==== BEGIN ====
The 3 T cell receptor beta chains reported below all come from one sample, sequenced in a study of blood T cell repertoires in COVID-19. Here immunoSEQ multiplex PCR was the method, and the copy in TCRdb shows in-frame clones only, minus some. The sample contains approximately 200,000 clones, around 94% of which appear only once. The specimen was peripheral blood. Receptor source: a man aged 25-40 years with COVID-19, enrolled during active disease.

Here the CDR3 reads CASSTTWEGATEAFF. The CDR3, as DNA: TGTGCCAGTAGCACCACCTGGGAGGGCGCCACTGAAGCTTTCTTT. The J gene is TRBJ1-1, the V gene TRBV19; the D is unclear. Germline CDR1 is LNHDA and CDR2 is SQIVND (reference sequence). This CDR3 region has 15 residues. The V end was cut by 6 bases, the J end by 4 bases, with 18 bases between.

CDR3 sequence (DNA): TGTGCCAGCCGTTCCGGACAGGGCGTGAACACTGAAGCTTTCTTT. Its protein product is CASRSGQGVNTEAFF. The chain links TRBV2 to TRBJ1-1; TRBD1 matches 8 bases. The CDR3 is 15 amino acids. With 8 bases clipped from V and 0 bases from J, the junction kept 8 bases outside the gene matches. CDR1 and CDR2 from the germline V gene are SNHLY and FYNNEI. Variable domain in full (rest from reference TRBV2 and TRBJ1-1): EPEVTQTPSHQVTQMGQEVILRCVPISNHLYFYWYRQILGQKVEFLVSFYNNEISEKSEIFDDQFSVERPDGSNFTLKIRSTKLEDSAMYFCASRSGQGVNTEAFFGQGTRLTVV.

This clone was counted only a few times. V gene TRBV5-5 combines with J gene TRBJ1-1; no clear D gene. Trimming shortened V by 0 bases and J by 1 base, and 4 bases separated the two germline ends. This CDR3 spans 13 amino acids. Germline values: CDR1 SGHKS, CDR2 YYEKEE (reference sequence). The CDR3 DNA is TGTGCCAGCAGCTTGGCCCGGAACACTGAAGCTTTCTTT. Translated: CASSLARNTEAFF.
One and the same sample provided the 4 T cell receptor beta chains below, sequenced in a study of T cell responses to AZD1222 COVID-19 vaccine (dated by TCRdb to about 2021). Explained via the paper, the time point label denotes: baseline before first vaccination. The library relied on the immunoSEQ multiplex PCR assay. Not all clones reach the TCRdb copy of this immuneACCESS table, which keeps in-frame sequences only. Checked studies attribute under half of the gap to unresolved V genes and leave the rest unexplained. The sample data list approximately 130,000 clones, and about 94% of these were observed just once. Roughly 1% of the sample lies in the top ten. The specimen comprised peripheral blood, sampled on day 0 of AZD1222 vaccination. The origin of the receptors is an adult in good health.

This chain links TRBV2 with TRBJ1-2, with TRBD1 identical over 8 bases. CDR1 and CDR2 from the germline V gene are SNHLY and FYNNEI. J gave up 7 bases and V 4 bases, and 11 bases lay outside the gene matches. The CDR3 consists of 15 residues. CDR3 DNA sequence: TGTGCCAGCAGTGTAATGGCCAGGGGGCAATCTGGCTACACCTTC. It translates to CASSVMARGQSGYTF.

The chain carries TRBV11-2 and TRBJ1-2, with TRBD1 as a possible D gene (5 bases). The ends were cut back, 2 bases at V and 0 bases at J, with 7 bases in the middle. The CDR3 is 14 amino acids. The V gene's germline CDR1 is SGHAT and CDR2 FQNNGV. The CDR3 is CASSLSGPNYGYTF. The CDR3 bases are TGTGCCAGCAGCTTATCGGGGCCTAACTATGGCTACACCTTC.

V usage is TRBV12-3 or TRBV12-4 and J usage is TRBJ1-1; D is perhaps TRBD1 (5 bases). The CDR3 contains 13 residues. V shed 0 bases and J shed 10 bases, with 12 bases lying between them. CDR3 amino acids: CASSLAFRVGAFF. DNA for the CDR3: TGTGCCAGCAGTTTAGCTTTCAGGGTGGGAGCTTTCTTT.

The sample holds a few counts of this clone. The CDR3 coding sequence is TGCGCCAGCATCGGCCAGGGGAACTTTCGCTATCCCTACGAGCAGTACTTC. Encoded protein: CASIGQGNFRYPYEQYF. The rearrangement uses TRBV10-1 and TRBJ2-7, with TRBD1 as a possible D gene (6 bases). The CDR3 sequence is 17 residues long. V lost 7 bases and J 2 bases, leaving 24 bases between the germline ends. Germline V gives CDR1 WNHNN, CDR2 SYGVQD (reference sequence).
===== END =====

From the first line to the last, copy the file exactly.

The 3 T cell receptor beta chains reported below all come from one sample, sequenced in a study of blood T cell repertoires in COVID-19. Here immunoSEQ multiplex PCR was the method, and the copy in TCRdb shows in-frame clones only, minus some. The sample contains approximately 200,000 clones, around 94% of which appear only once. The specimen was peripheral blood. Receptor source: a man aged 25-40 years with COVID-19, enrolled during active disease.

Here the CDR3 reads CASSTTWEGATEAFF. The CDR3, as DNA: TGTGCCAGTAGCACCACCTGGGAGGGCGCCACTGAAGCTTTCTTT. The J gene is TRBJ1-1, the V gene TRBV19; the D is unclear. Germline CDR1 is LNHDA and CDR2 is SQIVND (reference sequence). This CDR3 region has 15 residues. The V end was cut by 6 bases, the J end by 4 bases, with 18 bases between.

CDR3 sequence (DNA): TGTGCCAGCCGTTCCGGACAGGGCGTGAACACTGAAGCTTTCTTT. Its protein product is CASRSGQGVNTEAFF. The chain links TRBV2 to TRBJ1-1; TRBD1 matches 8 bases. The CDR3 is 15 amino acids. With 8 bases clipped from V and 0 bases from J, the junction kept 8 bases outside the gene matches. CDR1 and CDR2 from the germline V gene are SNHLY and FYNNEI. Variable domain in full (rest from reference TRBV2 and TRBJ1-1): EPEVTQTPSHQVTQMGQEVILRCVPISNHLYFYWYRQILGQKVEFLVSFYNNEISEKSEIFDDQFSVERPDGSNFTLKIRSTKLEDSAMYFCASRSGQGVNTEAFFGQGTRLTVV.

This clone was counted only a few times. V gene TRBV5-5 combines with J gene TRBJ1-1; no clear D gene. Trimming shortened V by 0 bases and J by 1 base, and 4 bases separated the two germline ends. This CDR3 spans 13 amino acids. Germline values: CDR1 SGHKS, CDR2 YYEKEE (reference sequence). The CDR3 DNA is TGTGCCAGCAGCTTGGCCCGGAACACTGAAGCTTTCTTT. Translated: CASSLARNTEAFF.
One and the same sample provided the 4 T cell receptor beta chains below, sequenced in a study of T cell responses to AZD1222 COVID-19 vaccine (dated by TCRdb to about 2021). Explained via the paper, the time point label denotes: baseline before first vaccination. The library relied on the immunoSEQ multiplex PCR assay. Not all clones reach the TCRdb copy of this immuneACCESS table, which keeps in-frame sequences only. Checked studies attribute under half of the gap to unresolved V genes and leave the rest unexplained. The sample data list approximately 130,000 clones, and about 94% of these were observed just once. Roughly 1% of the sample lies in the top ten. The specimen comprised peripheral blood, sampled on day 0 of AZD1222 vaccination. The origin of the receptors is an adult in good health.

This chain links TRBV2 with TRBJ1-2, with TRBD1 identical over 8 bases. CDR1 and CDR2 from the germline V gene are SNHLY and FYNNEI. J gave up 7 bases and V 4 bases, and 11 bases lay outside the gene matches. The CDR3 consists of 15 residues. CDR3 DNA sequence: TGTGCCAGCAGTGTAATGGCCAGGGGGCAATCTGGCTACACCTTC. It translates to CASSVMARGQSGYTF.

The chain carries TRBV11-2 and TRBJ1-2, with TRBD1 as a possible D gene (5 bases). The ends were cut back, 2 bases at V and 0 bases at J, with 7 bases in the middle. The CDR3 is 14 amino acids. The V gene's germline CDR1 is SGHAT and CDR2 FQNNGV. The CDR3 is CASSLSGPNYGYTF. The CDR3 bases are TGTGCCAGCAGCTTATCGGGGCCTAACTATGGCTACACCTTC.

V usage is TRBV12-3 or TRBV12-4 and J usage is TRBJ1-1; D is perhaps TRBD1 (5 bases). The CDR3 contains 13 residues. V shed 0 bases and J shed 10 bases, with 12 bases lying between them. CDR3 amino acids: CASSLAFRVGAFF. DNA for the CDR3: TGTGCCAGCAGTTTAGCTTTCAGGGTGGGAGCTTTCTTT.

The sample holds a few counts of this clone. The CDR3 coding sequence is TGCGCCAGCATCGGCCAGGGGAACTTTCGCTATCCCTACGAGCAGTACTTC. Encoded protein: CASIGQGNFRYPYEQYF. The rearrangement uses TRBV10-1 and TRBJ2-7, with TRBD1 as a possible D gene (6 bases). The CDR3 sequence is 17 residues long. V lost 7 bases and J 2 bases, leaving 24 bases between the germline ends. Germline V gives CDR1 WNHNN, CDR2 SYGVQD (reference sequence).